The emmeans vignette shows that we need to declare edf for calculating effect size. I just have no idea where to get this?


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It seems like you coulddo something like

( EMM = emmeans(model, "filters) )

... and look at how many df are reported for the pairwise comparisons. I'd use the smallest of those df

  • $\begingroup$ Okay thanks! I don't get it though, what's the logic behind choosing that? $\endgroup$ – myfatson Feb 13 at 0:28
  • $\begingroup$ Read the documentation? It's supposed to quantify the uncertainty in the variance estimate being used. BTW, edf has no impact on the effect size estimate m, just on the cis $\endgroup$ – Russ Lenth Feb 13 at 1:35
  • $\begingroup$ I was more asking why do we use the df from the fixed effect pairwise comparisons, I cant find an explanation. Between the anova for fixed effects and likelihood ratio for random effects, and whats printed from the summary, theres a lot of dfs floating around! $\endgroup$ – myfatson Feb 13 at 13:40
  • $\begingroup$ Well, you're right. In a simple lm() model, things are a lot more straightforward. In a mixed model, there is a lot more ambiguity. But to me, the d.f. to use is the smallest issue. What's bigger is deciding what you are even talking about when you compute an effect size. There is a lot of discussion on this, and from where I sit, the question is nearly unanswerable. I don't really believe in effect sizes. I provided the function be cause I thought is was important to account for uncertainty in the SD estimate if you insist on computing an effect size. $\endgroup$ – Russ Lenth Feb 13 at 13:53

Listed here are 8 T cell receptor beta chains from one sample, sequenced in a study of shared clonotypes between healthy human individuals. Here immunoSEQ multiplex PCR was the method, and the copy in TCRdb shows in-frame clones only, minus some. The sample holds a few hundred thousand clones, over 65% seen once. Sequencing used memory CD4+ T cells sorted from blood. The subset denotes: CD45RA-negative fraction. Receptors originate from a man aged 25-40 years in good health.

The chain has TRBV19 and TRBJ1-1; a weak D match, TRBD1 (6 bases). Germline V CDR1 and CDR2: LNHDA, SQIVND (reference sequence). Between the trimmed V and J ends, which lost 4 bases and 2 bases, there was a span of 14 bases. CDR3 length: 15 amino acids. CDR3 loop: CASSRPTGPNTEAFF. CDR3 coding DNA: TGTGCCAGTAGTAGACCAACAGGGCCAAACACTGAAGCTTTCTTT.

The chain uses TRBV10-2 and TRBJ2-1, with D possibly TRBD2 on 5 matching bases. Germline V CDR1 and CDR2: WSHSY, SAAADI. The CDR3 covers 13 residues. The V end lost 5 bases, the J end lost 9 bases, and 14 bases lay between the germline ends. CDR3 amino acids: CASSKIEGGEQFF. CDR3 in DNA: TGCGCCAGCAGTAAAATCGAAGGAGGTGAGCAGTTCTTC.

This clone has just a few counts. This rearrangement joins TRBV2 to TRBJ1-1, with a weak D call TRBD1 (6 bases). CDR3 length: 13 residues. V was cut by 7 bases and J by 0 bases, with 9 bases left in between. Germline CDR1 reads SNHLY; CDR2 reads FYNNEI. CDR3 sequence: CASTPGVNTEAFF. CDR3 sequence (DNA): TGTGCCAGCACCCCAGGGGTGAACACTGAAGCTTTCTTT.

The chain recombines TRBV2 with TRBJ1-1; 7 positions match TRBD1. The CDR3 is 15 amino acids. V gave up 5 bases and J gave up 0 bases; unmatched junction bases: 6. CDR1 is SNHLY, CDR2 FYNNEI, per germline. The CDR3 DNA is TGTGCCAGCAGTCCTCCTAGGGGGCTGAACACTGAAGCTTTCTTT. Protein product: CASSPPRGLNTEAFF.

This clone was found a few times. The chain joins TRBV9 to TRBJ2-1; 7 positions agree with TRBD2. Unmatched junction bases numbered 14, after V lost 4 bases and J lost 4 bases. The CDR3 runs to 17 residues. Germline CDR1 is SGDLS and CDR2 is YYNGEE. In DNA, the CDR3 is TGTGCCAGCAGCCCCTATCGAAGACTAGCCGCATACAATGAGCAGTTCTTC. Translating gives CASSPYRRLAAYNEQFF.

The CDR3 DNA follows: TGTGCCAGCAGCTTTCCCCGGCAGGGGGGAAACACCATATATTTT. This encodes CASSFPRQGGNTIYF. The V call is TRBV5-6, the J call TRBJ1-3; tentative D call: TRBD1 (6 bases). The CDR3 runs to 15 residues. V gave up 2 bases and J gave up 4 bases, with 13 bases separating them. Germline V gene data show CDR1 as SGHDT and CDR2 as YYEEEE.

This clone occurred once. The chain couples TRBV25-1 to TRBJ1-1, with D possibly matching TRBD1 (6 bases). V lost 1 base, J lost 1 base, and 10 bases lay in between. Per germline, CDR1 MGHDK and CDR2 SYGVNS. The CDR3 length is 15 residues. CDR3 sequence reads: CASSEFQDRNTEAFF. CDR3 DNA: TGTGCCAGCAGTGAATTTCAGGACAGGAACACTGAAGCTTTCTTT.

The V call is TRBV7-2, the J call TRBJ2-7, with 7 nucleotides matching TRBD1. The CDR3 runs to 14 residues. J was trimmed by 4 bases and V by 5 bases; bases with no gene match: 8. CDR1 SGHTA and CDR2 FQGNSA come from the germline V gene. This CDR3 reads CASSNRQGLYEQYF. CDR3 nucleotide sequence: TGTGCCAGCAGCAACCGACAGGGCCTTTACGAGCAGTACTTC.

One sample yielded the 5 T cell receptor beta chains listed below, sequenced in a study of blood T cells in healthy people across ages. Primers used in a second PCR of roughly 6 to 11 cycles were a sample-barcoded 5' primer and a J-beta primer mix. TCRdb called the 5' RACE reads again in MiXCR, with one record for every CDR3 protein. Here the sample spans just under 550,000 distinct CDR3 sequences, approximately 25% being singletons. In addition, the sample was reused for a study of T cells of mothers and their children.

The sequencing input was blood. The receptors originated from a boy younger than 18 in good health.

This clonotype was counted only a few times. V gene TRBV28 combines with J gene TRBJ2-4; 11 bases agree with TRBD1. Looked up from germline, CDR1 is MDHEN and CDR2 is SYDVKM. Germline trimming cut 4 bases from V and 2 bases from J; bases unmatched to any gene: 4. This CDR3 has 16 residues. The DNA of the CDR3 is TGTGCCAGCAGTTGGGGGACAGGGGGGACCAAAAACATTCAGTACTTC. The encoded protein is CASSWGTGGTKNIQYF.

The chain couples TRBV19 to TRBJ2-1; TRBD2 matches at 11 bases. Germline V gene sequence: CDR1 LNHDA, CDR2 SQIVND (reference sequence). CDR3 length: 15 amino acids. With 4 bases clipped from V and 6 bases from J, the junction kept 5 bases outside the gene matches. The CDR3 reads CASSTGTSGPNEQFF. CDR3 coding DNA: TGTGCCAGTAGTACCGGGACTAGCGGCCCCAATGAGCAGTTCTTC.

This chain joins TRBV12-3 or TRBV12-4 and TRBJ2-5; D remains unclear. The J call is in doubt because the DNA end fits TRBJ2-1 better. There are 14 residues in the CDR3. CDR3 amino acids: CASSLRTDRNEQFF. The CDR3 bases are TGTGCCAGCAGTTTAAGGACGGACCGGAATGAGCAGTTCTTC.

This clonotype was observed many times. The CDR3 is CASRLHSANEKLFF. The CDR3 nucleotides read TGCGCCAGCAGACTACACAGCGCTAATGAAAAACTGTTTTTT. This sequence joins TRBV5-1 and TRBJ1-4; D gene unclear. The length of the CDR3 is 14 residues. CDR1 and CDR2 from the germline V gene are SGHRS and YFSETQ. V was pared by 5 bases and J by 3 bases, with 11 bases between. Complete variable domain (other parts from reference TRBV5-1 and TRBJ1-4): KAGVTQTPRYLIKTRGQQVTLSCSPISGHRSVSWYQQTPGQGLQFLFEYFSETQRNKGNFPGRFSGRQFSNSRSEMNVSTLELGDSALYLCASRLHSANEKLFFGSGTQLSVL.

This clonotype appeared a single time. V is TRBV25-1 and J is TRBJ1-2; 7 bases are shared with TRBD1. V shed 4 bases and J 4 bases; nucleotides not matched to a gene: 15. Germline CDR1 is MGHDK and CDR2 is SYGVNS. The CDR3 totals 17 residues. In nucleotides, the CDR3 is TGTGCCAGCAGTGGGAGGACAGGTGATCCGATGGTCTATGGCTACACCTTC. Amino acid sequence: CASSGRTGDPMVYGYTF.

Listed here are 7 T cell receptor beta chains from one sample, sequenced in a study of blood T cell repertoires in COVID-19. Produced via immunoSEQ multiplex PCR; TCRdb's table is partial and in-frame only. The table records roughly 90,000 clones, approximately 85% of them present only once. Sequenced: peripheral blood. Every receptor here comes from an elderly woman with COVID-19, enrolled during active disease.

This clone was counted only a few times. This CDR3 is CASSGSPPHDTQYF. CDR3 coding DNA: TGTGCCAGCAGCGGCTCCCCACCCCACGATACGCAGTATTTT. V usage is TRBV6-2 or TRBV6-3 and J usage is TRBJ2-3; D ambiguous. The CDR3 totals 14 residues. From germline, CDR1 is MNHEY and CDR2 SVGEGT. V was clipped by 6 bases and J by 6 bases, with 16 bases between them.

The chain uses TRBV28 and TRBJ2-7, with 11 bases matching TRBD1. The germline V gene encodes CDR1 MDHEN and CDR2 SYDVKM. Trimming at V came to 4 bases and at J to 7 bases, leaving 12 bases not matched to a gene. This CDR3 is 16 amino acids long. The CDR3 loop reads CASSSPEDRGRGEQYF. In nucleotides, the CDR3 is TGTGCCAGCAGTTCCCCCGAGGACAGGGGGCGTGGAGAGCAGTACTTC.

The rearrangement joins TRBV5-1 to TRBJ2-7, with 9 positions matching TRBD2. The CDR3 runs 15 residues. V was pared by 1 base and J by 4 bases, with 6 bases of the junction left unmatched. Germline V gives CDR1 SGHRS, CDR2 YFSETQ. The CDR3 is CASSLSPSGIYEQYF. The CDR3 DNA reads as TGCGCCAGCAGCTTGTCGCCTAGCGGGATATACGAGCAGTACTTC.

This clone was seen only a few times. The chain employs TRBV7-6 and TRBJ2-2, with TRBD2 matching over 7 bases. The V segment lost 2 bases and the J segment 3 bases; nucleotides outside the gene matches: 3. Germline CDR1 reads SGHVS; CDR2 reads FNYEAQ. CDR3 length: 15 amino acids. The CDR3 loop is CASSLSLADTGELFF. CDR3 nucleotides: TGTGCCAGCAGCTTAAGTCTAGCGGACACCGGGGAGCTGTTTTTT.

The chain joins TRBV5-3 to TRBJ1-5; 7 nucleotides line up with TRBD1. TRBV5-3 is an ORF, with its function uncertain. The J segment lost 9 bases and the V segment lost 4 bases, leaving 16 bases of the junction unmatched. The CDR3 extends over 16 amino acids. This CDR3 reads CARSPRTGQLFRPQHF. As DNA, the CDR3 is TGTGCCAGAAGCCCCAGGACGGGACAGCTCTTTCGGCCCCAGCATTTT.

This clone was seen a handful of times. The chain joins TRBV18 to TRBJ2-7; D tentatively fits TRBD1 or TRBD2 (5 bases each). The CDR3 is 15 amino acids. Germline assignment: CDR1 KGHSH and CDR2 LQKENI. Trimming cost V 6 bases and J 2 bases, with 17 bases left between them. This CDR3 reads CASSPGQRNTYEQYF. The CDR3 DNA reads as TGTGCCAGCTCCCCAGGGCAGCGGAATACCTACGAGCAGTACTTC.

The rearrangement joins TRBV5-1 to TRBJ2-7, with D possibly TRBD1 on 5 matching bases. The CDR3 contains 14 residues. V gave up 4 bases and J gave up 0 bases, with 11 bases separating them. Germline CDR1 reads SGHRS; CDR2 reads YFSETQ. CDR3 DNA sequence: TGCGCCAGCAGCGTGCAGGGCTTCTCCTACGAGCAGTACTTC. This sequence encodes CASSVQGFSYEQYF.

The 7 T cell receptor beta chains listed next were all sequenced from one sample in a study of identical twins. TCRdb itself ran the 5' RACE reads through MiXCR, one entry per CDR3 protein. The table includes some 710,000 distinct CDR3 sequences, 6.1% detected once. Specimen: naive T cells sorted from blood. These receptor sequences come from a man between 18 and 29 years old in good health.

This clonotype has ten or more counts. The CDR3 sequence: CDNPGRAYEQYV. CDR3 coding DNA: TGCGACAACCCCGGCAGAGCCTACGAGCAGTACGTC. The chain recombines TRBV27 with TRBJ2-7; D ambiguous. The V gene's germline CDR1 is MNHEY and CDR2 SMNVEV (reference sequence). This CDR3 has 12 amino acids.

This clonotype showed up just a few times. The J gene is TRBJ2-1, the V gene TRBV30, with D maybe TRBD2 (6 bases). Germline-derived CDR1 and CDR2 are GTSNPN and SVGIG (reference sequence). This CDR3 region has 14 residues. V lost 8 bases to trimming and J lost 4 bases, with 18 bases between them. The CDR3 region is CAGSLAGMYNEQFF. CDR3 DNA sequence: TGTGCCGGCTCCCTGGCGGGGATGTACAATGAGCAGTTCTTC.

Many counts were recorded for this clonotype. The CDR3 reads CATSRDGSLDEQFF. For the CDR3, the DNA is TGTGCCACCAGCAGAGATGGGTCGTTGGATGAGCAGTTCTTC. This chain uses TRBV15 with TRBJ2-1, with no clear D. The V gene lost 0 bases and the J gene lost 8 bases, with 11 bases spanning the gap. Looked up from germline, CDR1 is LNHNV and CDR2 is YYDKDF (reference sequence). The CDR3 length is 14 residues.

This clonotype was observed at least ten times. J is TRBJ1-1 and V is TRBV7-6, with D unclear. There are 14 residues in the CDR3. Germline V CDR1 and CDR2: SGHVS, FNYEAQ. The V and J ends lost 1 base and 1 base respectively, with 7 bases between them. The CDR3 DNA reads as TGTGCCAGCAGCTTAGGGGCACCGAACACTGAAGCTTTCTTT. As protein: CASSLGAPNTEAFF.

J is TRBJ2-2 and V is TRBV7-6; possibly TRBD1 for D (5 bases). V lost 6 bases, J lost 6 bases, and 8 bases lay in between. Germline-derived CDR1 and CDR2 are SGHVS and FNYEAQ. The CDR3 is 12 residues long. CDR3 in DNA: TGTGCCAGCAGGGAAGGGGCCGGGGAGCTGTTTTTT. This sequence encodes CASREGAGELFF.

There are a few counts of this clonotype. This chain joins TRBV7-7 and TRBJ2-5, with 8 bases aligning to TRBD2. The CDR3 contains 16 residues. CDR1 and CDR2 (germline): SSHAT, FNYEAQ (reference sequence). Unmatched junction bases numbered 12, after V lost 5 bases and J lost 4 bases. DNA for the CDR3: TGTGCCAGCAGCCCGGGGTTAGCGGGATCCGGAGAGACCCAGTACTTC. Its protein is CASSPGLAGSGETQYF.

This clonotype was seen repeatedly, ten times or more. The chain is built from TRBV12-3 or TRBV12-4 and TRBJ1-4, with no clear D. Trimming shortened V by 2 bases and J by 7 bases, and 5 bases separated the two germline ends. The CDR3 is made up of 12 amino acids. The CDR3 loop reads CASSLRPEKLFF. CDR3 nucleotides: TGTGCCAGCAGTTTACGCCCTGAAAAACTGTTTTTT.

• $\begingroup$ BTW, the sigma you provide should probably NOT be the residual SD. It needs to be the SD of the population you are referencing with regard to the effect size. I am pretty much talking myself out of the answer I gave,actually. I'll update my answer when I get a chance. $\endgroup$ – Russ Lenth Feb 13 at 13:58

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